In opposition to many European renditions, American artists in most cases are choosing more symphonic and grandiose way of performing Carmina burana. They smoothing the archaic contours of instrumentation and enhancing the expressive layer of the work, and thus form more traditional piece, which is closer to solemn oratorio or even opera than mediaeval mystery. But it’s still beautiful and thrilling. This one of best American-way-performances of Orff’s cantata is 1984 rendition by James Levine conducting Chicago Symphony Orchestra and two phenomenally sounding choirs, Chicago Symphony Chorus and Glen Ellyn Children’s Chorus. Trio of great singers – perfect, deep and warm soprano of June Anderson, characteristic, cold, sometimes sounding really ironically tenor of Philip Creech and strong baritone of Bernd Weikl with powerful acting background gave this performance narrative power in best style of modern music.

Tuesday, January 10, 2012

Kurt Eichhorn – Carl Orff – Carmina Burana

Romantic ideologies initiated the interest in folk culture so the estimate to the achievements of past eras. Zeal with which ancient stories had been valued gave them position of Wisdom texts. This mechanism had striking continuation in twentieth-century art, especially in German-speaking countries and in the works associated with the expressionist style. One of the works, have made most success was Carl Orff's cantata Carmina burana. The text of the work originated in Middle Ages but its idea was purely romantic. In 1847 German philologist Johann Andreas Schmeller published the choice of wandering scholars poetry titled Carmina burana. The cycle of songs by anonymous authors of 13th and 14th century has been collected by Benedictine monks in Monastery of Benediktbeuren and occured priceless testimony of late mediaeval culture. In 1935 composer Carl Orff with the philological help from Michel Hofmann selected 24 texts from Schmeller’s edition and arranged them into libretto of cantata, next year the composition was ready and June 8, 1937 in Frankfurt Opera work has been premiered.
First stage performance of Carmina Burana was set in decorations designed by Ludwig Sievert. According to his design stage was stylized to imitate mediaeval church presbytery. Gothic choir stalls looked as it were authentic, but in the place of main altar Sievert placed gigantic wheel of Fortune. This scenography was trying to suggest listener main ideas of Orff’s cantata. Both in lyrics and in music mixing religious sublimity, emotional freedom and liberal sensory decided about unique style of this work. A subtle allusion to the wheel of fortune and some reminiscence of premiere setup one can find in design of maybe first really loud and acclaimed staging after the war. It was made by Helmut Jürgens for Munich Prinzregententheater in season 1959/1960. And this project was used as cover design of the record published in 1973 under the Ariola-Eurodisc label.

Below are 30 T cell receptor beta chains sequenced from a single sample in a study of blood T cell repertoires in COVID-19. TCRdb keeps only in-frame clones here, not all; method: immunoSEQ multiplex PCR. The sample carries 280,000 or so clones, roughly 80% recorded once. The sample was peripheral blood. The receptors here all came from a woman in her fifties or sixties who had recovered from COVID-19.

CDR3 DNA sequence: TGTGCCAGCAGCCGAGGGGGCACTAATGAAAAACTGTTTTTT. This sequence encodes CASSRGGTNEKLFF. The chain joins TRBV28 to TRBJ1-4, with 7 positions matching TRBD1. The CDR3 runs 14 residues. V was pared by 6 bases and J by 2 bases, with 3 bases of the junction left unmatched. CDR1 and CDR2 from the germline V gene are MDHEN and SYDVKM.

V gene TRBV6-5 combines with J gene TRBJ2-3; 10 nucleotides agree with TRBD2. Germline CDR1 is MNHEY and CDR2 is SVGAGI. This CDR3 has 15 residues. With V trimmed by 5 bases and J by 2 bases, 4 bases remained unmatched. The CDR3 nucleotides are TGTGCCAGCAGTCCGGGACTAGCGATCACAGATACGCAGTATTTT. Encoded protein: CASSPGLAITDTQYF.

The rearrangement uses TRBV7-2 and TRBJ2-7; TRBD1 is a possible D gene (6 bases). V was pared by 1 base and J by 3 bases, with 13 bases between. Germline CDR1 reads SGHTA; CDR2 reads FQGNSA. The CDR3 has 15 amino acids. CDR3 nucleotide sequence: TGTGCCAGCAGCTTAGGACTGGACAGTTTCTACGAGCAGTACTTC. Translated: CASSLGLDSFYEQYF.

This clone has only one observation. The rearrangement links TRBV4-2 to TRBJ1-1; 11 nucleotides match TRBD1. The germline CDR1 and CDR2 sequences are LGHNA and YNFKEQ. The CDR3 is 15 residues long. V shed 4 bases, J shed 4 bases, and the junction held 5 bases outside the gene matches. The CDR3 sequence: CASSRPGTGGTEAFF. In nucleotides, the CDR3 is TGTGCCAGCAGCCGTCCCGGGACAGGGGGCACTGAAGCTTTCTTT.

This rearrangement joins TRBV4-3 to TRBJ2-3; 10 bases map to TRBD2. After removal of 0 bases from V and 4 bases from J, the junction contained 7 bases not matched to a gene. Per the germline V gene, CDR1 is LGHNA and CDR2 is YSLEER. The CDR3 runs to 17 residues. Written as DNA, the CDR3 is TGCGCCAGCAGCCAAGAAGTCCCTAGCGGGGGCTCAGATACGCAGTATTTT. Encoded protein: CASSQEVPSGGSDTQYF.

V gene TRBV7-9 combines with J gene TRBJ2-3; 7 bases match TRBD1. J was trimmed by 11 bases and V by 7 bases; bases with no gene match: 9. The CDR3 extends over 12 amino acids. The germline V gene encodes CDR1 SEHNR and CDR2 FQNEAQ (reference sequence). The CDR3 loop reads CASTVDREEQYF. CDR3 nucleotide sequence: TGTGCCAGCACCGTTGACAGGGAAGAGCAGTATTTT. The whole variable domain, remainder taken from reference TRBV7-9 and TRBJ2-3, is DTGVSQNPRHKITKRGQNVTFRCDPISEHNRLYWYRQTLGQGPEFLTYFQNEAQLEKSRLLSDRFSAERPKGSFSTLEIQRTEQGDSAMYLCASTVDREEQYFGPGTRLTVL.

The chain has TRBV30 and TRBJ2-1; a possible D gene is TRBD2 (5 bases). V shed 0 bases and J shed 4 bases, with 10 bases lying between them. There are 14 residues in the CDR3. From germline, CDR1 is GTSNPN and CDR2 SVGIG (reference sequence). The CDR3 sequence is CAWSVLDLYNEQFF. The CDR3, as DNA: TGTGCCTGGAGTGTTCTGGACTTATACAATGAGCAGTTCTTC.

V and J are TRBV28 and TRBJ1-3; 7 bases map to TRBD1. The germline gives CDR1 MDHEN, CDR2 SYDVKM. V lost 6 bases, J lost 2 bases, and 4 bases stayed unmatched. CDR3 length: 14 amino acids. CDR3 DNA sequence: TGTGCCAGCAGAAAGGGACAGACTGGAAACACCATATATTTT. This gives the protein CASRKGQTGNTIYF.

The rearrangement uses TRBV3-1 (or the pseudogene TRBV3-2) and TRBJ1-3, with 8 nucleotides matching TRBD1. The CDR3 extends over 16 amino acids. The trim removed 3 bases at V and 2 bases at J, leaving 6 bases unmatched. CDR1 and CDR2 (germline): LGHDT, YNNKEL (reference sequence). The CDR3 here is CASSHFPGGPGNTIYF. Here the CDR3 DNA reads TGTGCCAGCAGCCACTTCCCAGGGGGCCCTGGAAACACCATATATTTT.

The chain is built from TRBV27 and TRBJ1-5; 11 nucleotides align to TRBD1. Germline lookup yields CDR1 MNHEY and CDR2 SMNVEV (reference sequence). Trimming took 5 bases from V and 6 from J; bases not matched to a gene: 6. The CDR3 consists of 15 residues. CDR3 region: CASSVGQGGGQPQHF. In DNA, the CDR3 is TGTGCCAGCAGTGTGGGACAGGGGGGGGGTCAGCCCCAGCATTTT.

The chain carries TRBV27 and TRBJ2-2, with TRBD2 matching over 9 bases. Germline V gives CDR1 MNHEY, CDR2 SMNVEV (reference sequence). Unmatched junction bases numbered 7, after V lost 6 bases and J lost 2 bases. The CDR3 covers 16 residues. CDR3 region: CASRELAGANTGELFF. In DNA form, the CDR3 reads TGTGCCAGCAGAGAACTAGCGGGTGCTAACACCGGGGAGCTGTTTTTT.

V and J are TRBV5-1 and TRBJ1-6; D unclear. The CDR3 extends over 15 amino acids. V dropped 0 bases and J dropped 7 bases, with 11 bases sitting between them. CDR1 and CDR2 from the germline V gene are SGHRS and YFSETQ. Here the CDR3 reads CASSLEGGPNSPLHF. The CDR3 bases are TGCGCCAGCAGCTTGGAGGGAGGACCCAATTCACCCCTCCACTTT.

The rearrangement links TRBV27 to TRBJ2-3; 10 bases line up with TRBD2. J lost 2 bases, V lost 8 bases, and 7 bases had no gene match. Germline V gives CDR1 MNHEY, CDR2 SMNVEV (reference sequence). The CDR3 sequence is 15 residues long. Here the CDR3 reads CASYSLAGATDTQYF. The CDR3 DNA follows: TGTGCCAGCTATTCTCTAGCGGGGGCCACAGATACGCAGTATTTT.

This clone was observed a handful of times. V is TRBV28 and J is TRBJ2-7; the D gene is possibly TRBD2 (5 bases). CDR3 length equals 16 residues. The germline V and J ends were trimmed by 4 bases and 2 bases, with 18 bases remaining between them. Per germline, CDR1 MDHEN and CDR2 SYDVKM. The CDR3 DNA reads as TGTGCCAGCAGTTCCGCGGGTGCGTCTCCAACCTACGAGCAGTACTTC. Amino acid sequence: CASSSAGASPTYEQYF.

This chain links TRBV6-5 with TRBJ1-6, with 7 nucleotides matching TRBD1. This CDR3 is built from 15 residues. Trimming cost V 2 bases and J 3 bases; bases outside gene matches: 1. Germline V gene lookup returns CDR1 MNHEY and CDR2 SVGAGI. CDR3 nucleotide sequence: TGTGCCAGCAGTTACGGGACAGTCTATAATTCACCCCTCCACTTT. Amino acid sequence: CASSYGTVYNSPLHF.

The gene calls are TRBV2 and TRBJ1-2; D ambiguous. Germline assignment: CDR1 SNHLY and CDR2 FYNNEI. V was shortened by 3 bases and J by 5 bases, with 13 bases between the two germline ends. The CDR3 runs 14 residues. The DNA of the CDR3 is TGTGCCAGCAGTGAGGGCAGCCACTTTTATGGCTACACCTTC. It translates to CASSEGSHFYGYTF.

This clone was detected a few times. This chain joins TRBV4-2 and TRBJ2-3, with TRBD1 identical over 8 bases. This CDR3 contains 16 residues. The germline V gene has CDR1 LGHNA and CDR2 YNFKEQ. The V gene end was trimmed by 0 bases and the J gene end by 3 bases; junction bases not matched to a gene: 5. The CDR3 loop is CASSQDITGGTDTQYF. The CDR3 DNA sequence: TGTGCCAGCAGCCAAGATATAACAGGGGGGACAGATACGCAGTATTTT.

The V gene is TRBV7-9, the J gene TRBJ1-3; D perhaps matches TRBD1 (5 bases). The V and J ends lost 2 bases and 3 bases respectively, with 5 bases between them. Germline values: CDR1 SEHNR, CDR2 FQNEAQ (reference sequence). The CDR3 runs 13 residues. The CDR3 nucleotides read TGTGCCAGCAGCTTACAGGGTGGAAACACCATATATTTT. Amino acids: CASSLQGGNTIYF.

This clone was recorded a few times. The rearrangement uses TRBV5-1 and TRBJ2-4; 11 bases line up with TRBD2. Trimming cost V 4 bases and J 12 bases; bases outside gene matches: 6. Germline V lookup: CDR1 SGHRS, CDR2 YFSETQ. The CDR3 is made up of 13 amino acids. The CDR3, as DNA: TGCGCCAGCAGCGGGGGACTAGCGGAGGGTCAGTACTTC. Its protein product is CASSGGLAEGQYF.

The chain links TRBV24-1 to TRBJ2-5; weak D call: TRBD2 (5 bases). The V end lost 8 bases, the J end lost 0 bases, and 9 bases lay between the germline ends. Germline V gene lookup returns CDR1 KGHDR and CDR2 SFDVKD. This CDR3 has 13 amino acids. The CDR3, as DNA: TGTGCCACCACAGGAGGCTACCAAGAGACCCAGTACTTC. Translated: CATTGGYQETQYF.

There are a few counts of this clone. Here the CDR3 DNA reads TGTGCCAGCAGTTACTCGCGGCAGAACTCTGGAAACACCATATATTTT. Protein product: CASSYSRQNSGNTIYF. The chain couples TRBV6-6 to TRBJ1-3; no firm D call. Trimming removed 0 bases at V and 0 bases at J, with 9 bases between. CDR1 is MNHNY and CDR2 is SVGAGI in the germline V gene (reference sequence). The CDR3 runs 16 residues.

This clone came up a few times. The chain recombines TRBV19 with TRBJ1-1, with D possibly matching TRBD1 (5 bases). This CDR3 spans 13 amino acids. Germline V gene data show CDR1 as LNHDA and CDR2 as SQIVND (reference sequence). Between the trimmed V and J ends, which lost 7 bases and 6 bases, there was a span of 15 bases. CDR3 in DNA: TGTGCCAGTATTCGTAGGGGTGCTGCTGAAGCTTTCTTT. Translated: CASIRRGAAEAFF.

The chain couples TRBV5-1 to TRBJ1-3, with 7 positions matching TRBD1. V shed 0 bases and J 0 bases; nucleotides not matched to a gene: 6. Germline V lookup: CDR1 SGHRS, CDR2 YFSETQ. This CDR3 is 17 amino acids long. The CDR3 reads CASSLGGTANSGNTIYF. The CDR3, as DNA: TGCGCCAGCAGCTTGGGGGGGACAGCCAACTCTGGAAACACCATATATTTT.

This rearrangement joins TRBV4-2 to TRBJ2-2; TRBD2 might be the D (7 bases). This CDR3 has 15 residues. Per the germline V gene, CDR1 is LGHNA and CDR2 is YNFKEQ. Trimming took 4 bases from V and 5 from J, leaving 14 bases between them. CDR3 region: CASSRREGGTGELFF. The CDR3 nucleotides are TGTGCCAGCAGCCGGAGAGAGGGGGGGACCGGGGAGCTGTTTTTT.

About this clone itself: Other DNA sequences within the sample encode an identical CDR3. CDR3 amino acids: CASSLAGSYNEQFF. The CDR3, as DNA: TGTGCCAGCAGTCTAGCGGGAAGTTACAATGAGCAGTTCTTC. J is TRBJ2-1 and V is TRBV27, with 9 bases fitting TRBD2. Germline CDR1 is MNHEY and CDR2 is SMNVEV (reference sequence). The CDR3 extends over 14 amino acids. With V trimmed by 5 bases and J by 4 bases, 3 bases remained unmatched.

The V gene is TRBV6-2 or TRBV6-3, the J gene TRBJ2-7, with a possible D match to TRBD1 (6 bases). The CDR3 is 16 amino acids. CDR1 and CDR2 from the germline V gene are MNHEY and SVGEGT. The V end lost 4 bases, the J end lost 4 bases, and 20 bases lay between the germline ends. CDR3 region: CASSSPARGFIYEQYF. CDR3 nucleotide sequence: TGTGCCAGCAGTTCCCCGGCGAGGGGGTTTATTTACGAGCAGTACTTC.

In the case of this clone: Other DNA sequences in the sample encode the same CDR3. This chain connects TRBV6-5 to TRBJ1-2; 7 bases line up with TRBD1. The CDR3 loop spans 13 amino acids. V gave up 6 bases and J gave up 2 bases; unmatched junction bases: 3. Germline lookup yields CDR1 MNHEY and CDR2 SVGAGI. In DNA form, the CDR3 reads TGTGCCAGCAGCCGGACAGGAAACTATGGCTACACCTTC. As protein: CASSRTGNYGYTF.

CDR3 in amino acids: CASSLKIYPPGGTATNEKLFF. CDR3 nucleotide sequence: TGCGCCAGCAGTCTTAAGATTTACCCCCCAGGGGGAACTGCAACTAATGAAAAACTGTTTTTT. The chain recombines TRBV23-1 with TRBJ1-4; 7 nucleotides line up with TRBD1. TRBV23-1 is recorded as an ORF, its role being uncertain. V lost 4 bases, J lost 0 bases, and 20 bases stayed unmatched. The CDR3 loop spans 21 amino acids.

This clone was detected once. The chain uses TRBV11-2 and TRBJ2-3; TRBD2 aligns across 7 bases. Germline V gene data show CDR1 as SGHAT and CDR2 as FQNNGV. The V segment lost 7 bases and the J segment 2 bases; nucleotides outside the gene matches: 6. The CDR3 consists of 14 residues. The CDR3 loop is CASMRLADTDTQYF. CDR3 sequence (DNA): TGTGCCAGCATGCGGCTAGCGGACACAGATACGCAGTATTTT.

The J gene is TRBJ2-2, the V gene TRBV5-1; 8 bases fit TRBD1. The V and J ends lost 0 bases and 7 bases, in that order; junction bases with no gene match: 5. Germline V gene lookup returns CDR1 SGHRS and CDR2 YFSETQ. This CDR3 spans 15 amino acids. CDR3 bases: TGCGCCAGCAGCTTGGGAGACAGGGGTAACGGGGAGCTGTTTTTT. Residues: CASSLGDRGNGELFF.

Kurt Eichhorn - Carl Orff's Carmina Burana (1973)

One of the best Carmina burana ever published on records is the rendition executed on July 1973 in Munich. It is quite an opposition to most frequent romantic-style, highly elevated in volume, expression and emotional meaning performances. Does not mean that something is missing here. Selectivity of the sound, ideal articulation and rhythmic perfection gives this rendition the full spectrum of emotional and semantic contents of the work. Conductor of this performance, Kurt Eichhorn did an excellent job. He connected individual tendencies into bunch of heterogeneous expressions but building them into one dramatic musical narration.
Traditionally there is trio of beautiful solo voices of soprano Lucia Popp, tenor John van Kesteren and baritone Hermann Prey. But this record features also sextet of male voices tenors Karl Kreile, Anton Rosner, Heinrich Weber and basses Paul Hansen, Günter Häussler, Josef Weber. Nice and perfectly sound two choirs Der Chor des Bayerishen Rundfunks and Der Tölzer Knabenchor. Undoubtedly the orchestra has done stunning work. Musicians of Münchner Rundfunkorchester found their place both in various cameral lineups and in luscious orchestral tutti parts. Balancing between expression of individuality and power of massive cooperation helped artists reveal how colorful and complex this score can be. I don’t have any idea if composer himself was engaged in preparing the recording but simple fact he was close in geographic and social meaning had to affect the record image of this work.